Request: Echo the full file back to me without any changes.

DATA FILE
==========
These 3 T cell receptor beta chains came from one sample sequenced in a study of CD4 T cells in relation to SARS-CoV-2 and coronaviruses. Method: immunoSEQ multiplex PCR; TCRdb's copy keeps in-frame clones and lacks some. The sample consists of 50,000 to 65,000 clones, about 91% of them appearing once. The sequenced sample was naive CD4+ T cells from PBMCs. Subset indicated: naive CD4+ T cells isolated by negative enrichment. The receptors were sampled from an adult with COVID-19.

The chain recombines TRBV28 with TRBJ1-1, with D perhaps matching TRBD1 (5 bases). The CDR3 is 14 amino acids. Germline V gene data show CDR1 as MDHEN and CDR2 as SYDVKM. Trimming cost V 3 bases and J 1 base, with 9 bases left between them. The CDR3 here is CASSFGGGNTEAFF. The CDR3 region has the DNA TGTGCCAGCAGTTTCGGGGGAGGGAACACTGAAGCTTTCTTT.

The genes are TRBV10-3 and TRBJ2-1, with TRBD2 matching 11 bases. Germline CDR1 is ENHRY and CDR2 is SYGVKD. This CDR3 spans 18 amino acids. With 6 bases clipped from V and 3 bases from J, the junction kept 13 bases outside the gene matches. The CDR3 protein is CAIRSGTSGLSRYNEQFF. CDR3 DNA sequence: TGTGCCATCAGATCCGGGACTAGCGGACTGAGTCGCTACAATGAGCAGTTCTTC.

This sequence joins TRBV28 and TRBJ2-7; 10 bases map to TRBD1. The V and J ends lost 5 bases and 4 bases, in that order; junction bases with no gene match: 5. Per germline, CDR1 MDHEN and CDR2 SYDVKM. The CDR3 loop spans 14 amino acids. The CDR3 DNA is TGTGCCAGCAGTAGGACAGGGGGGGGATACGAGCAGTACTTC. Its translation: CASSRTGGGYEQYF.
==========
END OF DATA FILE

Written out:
These 3 T cell receptor beta chains came from one sample sequenced in a study of CD4 T cells in relation to SARS-CoV-2 and coronaviruses. Method: immunoSEQ multiplex PCR; TCRdb's copy keeps in-frame clones and lacks some. The sample consists of 50,000 to 65,000 clones, about 91% of them appearing once. The sequenced sample was naive CD4+ T cells from PBMCs. Subset indicated: naive CD4+ T cells isolated by negative enrichment. The receptors were sampled from an adult with COVID-19.

The chain recombines TRBV28 with TRBJ1-1, with D perhaps matching TRBD1 (5 bases). The CDR3 is 14 amino acids. Germline V gene data show CDR1 as MDHEN and CDR2 as SYDVKM. Trimming cost V 3 bases and J 1 base, with 9 bases left between them. The CDR3 here is CASSFGGGNTEAFF. The CDR3 region has the DNA TGTGCCAGCAGTTTCGGGGGAGGGAACACTGAAGCTTTCTTT.

The genes are TRBV10-3 and TRBJ2-1, with TRBD2 matching 11 bases. Germline CDR1 is ENHRY and CDR2 is SYGVKD. This CDR3 spans 18 amino acids. With 6 bases clipped from V and 3 bases from J, the junction kept 13 bases outside the gene matches. The CDR3 protein is CAIRSGTSGLSRYNEQFF. CDR3 DNA sequence: TGTGCCATCAGATCCGGGACTAGCGGACTGAGTCGCTACAATGAGCAGTTCTTC.

This sequence joins TRBV28 and TRBJ2-7; 10 bases map to TRBD1. The V and J ends lost 5 bases and 4 bases, in that order; junction bases with no gene match: 5. Per germline, CDR1 MDHEN and CDR2 SYDVKM. The CDR3 loop spans 14 amino acids. The CDR3 DNA is TGTGCCAGCAGTAGGACAGGGGGGGGATACGAGCAGTACTTC. Its translation: CASSRTGGGYEQYF.